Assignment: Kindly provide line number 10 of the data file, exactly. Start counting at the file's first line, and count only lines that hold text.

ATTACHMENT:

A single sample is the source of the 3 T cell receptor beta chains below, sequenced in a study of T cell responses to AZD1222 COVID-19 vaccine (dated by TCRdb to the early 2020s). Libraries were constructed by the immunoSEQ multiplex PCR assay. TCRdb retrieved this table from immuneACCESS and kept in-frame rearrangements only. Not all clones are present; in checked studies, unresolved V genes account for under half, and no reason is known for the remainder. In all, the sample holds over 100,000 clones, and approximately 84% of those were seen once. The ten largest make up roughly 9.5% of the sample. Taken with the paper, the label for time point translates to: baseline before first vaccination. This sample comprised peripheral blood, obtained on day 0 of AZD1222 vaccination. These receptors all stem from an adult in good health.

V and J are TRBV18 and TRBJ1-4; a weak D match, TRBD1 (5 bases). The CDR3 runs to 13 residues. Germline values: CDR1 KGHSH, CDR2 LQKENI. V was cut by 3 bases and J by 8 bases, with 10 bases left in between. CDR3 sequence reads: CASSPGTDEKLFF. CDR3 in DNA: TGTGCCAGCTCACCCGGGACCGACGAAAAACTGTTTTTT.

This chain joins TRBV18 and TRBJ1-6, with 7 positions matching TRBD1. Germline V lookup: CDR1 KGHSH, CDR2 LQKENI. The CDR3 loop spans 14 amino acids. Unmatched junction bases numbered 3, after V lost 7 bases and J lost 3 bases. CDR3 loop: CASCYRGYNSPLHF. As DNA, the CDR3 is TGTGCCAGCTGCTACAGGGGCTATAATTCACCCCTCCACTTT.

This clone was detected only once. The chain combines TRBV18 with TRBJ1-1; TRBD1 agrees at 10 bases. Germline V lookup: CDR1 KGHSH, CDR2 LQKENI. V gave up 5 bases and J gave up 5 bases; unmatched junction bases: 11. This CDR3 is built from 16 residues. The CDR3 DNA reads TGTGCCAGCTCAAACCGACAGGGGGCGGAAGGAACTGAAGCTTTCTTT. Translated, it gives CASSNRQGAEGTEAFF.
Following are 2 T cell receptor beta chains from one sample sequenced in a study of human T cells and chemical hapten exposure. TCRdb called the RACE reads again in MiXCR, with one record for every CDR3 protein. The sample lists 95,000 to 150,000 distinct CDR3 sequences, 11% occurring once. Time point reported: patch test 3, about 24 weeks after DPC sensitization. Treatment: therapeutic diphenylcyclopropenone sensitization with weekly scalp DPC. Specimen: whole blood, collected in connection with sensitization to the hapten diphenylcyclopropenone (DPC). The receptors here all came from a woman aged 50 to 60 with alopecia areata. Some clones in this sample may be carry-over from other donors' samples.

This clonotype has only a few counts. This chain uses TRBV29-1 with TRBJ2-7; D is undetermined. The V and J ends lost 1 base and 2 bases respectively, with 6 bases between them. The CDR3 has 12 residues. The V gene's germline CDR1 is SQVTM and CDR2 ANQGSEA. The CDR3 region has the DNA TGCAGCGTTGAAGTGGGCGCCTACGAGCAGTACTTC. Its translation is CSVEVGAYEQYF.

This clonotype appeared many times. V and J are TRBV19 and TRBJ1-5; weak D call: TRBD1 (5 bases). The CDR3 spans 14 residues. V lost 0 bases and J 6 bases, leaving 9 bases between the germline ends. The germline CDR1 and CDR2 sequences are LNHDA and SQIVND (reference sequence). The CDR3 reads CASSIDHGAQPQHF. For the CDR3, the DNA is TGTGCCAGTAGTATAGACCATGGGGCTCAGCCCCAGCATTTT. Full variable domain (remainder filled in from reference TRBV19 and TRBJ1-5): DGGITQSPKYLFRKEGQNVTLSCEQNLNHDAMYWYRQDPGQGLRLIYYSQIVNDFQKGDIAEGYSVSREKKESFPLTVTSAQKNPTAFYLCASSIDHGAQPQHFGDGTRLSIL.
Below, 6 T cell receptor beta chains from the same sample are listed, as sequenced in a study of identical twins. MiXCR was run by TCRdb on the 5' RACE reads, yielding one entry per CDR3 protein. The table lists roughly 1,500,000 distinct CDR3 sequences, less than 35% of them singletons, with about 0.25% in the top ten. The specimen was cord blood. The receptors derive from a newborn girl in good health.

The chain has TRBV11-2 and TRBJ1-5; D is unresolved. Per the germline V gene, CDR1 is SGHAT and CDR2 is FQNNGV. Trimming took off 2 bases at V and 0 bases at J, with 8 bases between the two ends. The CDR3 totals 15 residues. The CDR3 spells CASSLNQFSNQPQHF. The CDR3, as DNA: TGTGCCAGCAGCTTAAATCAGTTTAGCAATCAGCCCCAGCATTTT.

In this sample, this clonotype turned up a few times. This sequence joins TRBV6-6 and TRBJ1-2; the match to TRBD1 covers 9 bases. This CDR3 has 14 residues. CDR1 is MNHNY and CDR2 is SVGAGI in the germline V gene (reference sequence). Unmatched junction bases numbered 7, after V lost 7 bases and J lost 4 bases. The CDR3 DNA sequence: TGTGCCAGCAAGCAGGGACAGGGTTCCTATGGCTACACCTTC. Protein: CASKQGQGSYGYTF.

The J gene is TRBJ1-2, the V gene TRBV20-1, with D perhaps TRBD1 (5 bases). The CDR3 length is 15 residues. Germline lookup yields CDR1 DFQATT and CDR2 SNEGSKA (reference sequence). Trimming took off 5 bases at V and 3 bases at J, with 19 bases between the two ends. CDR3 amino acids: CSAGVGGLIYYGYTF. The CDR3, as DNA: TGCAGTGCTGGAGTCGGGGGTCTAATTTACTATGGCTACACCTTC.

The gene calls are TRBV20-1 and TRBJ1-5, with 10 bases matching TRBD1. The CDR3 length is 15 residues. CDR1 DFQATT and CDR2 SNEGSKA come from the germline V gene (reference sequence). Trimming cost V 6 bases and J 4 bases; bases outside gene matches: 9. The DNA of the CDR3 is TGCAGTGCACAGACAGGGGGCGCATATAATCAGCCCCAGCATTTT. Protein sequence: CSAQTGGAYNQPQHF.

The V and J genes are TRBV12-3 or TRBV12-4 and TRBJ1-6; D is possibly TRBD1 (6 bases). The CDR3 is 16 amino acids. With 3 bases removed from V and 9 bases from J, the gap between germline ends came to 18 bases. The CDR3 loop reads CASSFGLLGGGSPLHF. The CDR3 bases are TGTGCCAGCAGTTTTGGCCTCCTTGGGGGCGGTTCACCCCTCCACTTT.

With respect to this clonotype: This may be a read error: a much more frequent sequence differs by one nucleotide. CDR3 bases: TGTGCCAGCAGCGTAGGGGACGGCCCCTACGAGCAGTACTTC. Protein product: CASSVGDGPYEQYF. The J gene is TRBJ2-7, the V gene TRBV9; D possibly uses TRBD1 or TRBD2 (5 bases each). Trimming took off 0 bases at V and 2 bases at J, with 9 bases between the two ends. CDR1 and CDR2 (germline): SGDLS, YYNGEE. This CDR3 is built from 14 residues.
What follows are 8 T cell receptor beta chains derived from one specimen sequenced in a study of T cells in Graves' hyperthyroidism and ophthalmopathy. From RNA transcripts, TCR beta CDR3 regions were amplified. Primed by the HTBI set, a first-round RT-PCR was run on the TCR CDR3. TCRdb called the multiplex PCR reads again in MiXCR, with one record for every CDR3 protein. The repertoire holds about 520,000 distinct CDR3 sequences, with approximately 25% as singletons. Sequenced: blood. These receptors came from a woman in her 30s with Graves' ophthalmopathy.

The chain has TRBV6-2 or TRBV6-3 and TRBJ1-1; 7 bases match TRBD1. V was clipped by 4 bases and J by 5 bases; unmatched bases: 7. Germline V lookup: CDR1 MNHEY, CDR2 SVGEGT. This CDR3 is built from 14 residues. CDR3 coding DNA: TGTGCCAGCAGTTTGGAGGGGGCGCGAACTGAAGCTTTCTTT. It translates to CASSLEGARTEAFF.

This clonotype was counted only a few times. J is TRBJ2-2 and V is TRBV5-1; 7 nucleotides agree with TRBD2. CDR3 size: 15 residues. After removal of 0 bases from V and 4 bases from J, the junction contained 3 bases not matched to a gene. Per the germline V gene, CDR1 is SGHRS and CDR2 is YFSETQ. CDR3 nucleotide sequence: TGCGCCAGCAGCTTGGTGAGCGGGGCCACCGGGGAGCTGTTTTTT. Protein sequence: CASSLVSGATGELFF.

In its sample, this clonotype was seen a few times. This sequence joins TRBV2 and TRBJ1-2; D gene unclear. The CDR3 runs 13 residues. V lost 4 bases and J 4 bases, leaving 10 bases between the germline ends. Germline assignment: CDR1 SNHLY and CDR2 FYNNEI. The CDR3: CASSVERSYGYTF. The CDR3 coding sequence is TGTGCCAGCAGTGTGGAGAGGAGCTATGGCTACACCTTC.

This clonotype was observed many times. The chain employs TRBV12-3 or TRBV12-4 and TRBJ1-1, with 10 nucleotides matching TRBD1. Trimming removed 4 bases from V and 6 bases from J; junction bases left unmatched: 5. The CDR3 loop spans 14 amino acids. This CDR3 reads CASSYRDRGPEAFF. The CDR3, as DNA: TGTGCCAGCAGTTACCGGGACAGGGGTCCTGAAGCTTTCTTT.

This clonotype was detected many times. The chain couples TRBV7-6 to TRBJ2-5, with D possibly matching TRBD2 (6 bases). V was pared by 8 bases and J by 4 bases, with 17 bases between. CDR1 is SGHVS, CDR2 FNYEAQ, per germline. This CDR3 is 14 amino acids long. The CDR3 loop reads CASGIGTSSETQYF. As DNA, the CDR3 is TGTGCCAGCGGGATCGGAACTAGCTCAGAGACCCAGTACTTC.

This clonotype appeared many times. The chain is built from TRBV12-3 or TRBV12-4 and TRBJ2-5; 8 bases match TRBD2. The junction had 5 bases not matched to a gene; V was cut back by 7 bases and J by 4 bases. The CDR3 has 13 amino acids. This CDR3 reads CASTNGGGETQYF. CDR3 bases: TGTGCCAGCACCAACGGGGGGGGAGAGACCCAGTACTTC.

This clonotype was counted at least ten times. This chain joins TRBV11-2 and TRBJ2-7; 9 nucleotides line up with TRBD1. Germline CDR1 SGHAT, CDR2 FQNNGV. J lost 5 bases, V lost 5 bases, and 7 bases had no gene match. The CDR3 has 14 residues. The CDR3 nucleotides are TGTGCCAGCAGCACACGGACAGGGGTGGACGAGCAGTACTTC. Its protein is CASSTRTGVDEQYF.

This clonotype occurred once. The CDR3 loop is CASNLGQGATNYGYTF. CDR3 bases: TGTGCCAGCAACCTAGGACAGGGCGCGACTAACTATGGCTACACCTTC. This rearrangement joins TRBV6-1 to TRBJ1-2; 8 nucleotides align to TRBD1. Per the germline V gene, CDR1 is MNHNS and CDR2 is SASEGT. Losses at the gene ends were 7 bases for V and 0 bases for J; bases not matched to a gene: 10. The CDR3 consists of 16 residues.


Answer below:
In this sample, this clonotype turned up a few times. This sequence joins TRBV6-6 and TRBJ1-2; the match to TRBD1 covers 9 bases. This CDR3 has 14 residues. CDR1 is MNHNY and CDR2 is SVGAGI in the germline V gene (reference sequence). Unmatched junction bases numbered 7, after V lost 7 bases and J lost 4 bases. The CDR3 DNA sequence: TGTGCCAGCAAGCAGGGACAGGGTTCCTATGGCTACACCTTC. Protein: CASKQGQGSYGYTF.